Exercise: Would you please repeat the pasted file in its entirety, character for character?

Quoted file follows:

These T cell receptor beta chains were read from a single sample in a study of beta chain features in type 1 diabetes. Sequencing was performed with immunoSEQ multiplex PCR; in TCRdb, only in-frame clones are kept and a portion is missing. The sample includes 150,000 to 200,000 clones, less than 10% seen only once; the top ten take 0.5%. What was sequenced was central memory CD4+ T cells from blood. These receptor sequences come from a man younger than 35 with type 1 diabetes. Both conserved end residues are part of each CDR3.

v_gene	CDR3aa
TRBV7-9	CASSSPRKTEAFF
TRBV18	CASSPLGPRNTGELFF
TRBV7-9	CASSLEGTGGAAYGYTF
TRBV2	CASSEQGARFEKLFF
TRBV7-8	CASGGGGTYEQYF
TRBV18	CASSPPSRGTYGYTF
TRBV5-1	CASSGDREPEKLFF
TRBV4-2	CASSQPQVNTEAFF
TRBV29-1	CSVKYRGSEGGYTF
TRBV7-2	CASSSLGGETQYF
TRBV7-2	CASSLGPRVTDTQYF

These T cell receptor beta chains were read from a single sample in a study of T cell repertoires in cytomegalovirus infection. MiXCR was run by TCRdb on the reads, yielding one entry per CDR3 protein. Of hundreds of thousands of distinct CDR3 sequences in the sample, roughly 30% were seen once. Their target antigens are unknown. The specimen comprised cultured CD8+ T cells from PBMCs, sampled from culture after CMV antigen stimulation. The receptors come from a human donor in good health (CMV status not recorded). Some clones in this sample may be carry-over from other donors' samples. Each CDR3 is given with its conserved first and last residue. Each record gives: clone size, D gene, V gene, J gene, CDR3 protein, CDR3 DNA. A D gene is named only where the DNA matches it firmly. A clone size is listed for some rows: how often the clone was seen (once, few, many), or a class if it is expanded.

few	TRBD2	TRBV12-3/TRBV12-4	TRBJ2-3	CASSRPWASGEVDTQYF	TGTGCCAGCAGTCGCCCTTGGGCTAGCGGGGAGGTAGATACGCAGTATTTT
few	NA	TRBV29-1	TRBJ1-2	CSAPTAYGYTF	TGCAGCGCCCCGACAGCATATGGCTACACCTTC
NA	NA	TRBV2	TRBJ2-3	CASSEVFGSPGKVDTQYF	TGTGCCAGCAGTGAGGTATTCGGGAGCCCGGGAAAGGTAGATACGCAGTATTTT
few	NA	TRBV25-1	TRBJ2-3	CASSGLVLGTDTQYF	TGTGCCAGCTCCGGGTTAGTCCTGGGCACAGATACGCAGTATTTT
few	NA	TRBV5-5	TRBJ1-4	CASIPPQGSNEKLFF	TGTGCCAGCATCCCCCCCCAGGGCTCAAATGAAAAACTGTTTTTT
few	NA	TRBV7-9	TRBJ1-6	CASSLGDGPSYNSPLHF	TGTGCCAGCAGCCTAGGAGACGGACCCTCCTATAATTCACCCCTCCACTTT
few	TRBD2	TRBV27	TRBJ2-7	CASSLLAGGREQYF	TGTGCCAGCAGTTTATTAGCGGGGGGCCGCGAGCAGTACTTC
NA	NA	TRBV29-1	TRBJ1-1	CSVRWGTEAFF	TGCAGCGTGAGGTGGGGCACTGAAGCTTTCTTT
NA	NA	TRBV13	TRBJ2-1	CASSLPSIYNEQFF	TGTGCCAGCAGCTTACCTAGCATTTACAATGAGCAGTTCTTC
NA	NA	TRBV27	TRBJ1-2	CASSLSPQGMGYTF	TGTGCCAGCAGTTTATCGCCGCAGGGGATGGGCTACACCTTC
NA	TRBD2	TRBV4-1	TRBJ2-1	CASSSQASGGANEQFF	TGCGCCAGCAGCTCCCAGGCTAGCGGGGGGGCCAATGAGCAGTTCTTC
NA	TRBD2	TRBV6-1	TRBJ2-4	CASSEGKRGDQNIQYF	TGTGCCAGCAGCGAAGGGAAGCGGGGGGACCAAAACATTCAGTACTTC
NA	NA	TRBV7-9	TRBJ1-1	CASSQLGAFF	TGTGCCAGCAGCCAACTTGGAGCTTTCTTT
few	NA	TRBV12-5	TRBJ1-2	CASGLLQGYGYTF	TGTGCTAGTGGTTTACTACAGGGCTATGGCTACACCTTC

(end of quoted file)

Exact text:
These T cell receptor beta chains were read from a single sample in a study of beta chain features in type 1 diabetes. Sequencing was performed with immunoSEQ multiplex PCR; in TCRdb, only in-frame clones are kept and a portion is missing. The sample includes 150,000 to 200,000 clones, less than 10% seen only once; the top ten take 0.5%. What was sequenced was central memory CD4+ T cells from blood. These receptor sequences come from a man younger than 35 with type 1 diabetes. Both conserved end residues are part of each CDR3.

v_gene	CDR3aa
TRBV7-9	CASSSPRKTEAFF
TRBV18	CASSPLGPRNTGELFF
TRBV7-9	CASSLEGTGGAAYGYTF
TRBV2	CASSEQGARFEKLFF
TRBV7-8	CASGGGGTYEQYF
TRBV18	CASSPPSRGTYGYTF
TRBV5-1	CASSGDREPEKLFF
TRBV4-2	CASSQPQVNTEAFF
TRBV29-1	CSVKYRGSEGGYTF
TRBV7-2	CASSSLGGETQYF
TRBV7-2	CASSLGPRVTDTQYF

These T cell receptor beta chains were read from a single sample in a study of T cell repertoires in cytomegalovirus infection. MiXCR was run by TCRdb on the reads, yielding one entry per CDR3 protein. Of hundreds of thousands of distinct CDR3 sequences in the sample, roughly 30% were seen once. Their target antigens are unknown. The specimen comprised cultured CD8+ T cells from PBMCs, sampled from culture after CMV antigen stimulation. The receptors come from a human donor in good health (CMV status not recorded). Some clones in this sample may be carry-over from other donors' samples. Each CDR3 is given with its conserved first and last residue. Each record gives: clone size, D gene, V gene, J gene, CDR3 protein, CDR3 DNA. A D gene is named only where the DNA matches it firmly. A clone size is listed for some rows: how often the clone was seen (once, few, many), or a class if it is expanded.

few	TRBD2	TRBV12-3/TRBV12-4	TRBJ2-3	CASSRPWASGEVDTQYF	TGTGCCAGCAGTCGCCCTTGGGCTAGCGGGGAGGTAGATACGCAGTATTTT
few	NA	TRBV29-1	TRBJ1-2	CSAPTAYGYTF	TGCAGCGCCCCGACAGCATATGGCTACACCTTC
NA	NA	TRBV2	TRBJ2-3	CASSEVFGSPGKVDTQYF	TGTGCCAGCAGTGAGGTATTCGGGAGCCCGGGAAAGGTAGATACGCAGTATTTT
few	NA	TRBV25-1	TRBJ2-3	CASSGLVLGTDTQYF	TGTGCCAGCTCCGGGTTAGTCCTGGGCACAGATACGCAGTATTTT
few	NA	TRBV5-5	TRBJ1-4	CASIPPQGSNEKLFF	TGTGCCAGCATCCCCCCCCAGGGCTCAAATGAAAAACTGTTTTTT
few	NA	TRBV7-9	TRBJ1-6	CASSLGDGPSYNSPLHF	TGTGCCAGCAGCCTAGGAGACGGACCCTCCTATAATTCACCCCTCCACTTT
few	TRBD2	TRBV27	TRBJ2-7	CASSLLAGGREQYF	TGTGCCAGCAGTTTATTAGCGGGGGGCCGCGAGCAGTACTTC
NA	NA	TRBV29-1	TRBJ1-1	CSVRWGTEAFF	TGCAGCGTGAGGTGGGGCACTGAAGCTTTCTTT
NA	NA	TRBV13	TRBJ2-1	CASSLPSIYNEQFF	TGTGCCAGCAGCTTACCTAGCATTTACAATGAGCAGTTCTTC
NA	NA	TRBV27	TRBJ1-2	CASSLSPQGMGYTF	TGTGCCAGCAGTTTATCGCCGCAGGGGATGGGCTACACCTTC
NA	TRBD2	TRBV4-1	TRBJ2-1	CASSSQASGGANEQFF	TGCGCCAGCAGCTCCCAGGCTAGCGGGGGGGCCAATGAGCAGTTCTTC
NA	TRBD2	TRBV6-1	TRBJ2-4	CASSEGKRGDQNIQYF	TGTGCCAGCAGCGAAGGGAAGCGGGGGGACCAAAACATTCAGTACTTC
NA	NA	TRBV7-9	TRBJ1-1	CASSQLGAFF	TGTGCCAGCAGCCAACTTGGAGCTTTCTTT
few	NA	TRBV12-5	TRBJ1-2	CASGLLQGYGYTF	TGTGCTAGTGGTTTACTACAGGGCTATGGCTACACCTTC